Entries in Colors (2)


The Struggle for Survival at Colors

An article in yesterday’s Times chronicles the struggle for survival at Colors, the year-old restaurant co-op founded by former Windows on the World employees. The article notes, “visits to Colors on several Saturday nights, which should be the busiest nights for most restaurants, show there is rarely a wait for a table. Getting a last-minute reservation is almost never a problem.”

A year ago, I rated Colors at one star. I was probably too generous. The colleagues I dined with, who are usually pleased with my recommendations, said it was the only bad suggestion I had ever given them. Other critics were apparently underwhelmed. As far as I recall, Colors didn’t receive a rated review from any of the mainstream media, an omission I take as an act of kindness.

To stay afloat, Colors has reduced staff, lowered the minimum wage, and kept the lid on overtime. The concept has also changed somewhat. The white tablecloths are gone, and there is no entree priced above $25. The same New York Strip that was $33 when we visited, is now $24. Monday nights are BYO.

The staff remain perplexed by Colors’ failure to catch on:

Figuring out the reasons for the restaurant’s troubles since the opening is difficult. It could be a combination of factors — prices, the location, competition, or merely the whims of restaurant patrons. The menu is deliberately international, with dishes including a Japanese-inspired bento box and South American ceviches, some based on workers’ family recipes.

Frankly, I still think that the mongrel menu is the culprit. When you are offering such a wide variety of dishes with no thematic connection, it’s unlikely that any of them will be truly great. However, at its new gentler price level, perhaps Colors deserves a spot on my second-chance list.



Note: Almost two years after I wrote this review, Colors was soldiering on, largely ignored in the restaurant press, and apparently no great success. A New York Times article suggested that it was struggling to survive. My award of a star was overly generous; the colleagues I dined with later said it was the worst restaurant recommendation I’d ever made.

Since then, there have been multiple closings and re-openings. Most recently, Colors closed in 2012 and re-opened in 2014 after a re-vamp. The original concept of a cooperative, with recipes suggests by the employees’ family backgrounds, has been abandoned. The new chef is Colt Taylor (One if by Land, Two if by Sea), with chef de cuisine Aaron Stein (Manzo, Perla).


Colors is a restaurant you want to root for. It’s a cooperative run by former employees of Windows on the World at the World Trade Center. According to the manifesto on the website:

COLORS’ mission is to build a worker-owned cooperative restaurant dedicated to food quality, service excellence and employee welfare.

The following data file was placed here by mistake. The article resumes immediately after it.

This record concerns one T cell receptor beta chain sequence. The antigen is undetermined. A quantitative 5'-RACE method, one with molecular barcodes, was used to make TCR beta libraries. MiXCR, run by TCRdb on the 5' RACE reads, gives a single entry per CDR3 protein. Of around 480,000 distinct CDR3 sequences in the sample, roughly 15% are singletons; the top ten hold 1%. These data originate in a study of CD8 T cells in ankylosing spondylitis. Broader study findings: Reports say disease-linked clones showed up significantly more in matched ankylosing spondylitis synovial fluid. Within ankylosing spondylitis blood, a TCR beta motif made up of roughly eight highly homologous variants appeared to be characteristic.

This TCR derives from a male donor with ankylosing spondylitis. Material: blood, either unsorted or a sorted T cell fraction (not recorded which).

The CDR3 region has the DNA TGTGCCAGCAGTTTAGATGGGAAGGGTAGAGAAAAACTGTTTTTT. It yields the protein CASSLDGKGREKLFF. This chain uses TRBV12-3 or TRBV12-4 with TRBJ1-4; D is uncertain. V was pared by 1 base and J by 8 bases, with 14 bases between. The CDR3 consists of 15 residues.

Chef Raymond Mohan and his kitchen team offer a global menu inspired by the diversity of the staff and their family recipes reinterpreted for New York diners. COLORS is committed to sustainable agriculture, purchasing locally grown foods and sourcing free trade vendors whenever possible. The winelist spotlights small wineries and producers from emerging regions, featuring great values from around the world.

I dined at Colors on Wednesday evening with two colleagues. It is an attractive space, even if the international theme hits you over the head (you can’t look anywhere without seeing a map). There are white tablecloths. The staff, in general, are highly professional and smartly dressed.

The bread service was as good as, or better than, many three-star restaurants I’ve been to. The menu is a mongrel, with dishes composed from many cuisines and styles, and no recognizable theme uniting them. Among the entrees, for example, you’ll find steak, goat curry, and a Japanese bento box. The offerings are said to be “inspired by favorite family recipes” (i.e., of the staff).

To start, I ordered the Colors House Cured Duck Breast ($13). The menu says it’s “Citrus flavored, hardwood smoked, served on raisin bread with porcini jelly.” The porcini jelly tasted more like a horseradish spread. The duck, an ample portion for an appetizer, came stacked on three small slices of bread. It was a little unwieldy to pick up and eat, but the rewards were ample.

One of my colleagues had an oyster appetizer that looked wonderful, while the other had a tuna appetizer that he described as “okay.” He didn’t finish it, so I would guess his response fell well short of rapture.

None of the entrees really caught our fancy, so all three of us wimped out, and ordered the NY Strip (around $33). It came with chimichurri sauce, potato confit, watercress and blue cheese salad—or so the menu said; I couldn’t really detect any blue cheese. The online menu shows a “Grass-Fed Ribeye,” and I don’t know why it’s been replaced. It’s hard to go seriously wrong with a steak, but at such a restaurant the strip is predictably going to fall short of what the better steakhouses have to offer.

The restaurant was nowhere near full. I suspect they are hanging on for dear life. There have been no professional reviews yet, aside from Frank Bruni’s Diner’s Journal preview right after the place opened. I suspect the critics are giving Colors a bit more time to get its act together—a kindness extended to a restaurant one desperately wants to succeed. Rather than deliver a potential death blow with lukewarm reviews, it seems the critics have steered clear, a courtesy they wouldn’t extend to most other restaurants.

Colors offers a pleasant experience in comfortable surroundings, but I won’t rush back.

Colors (417 Lafayette St. between Astor Place & E. 4th St., NoHo)

Ambiance: ★★
Overall: ★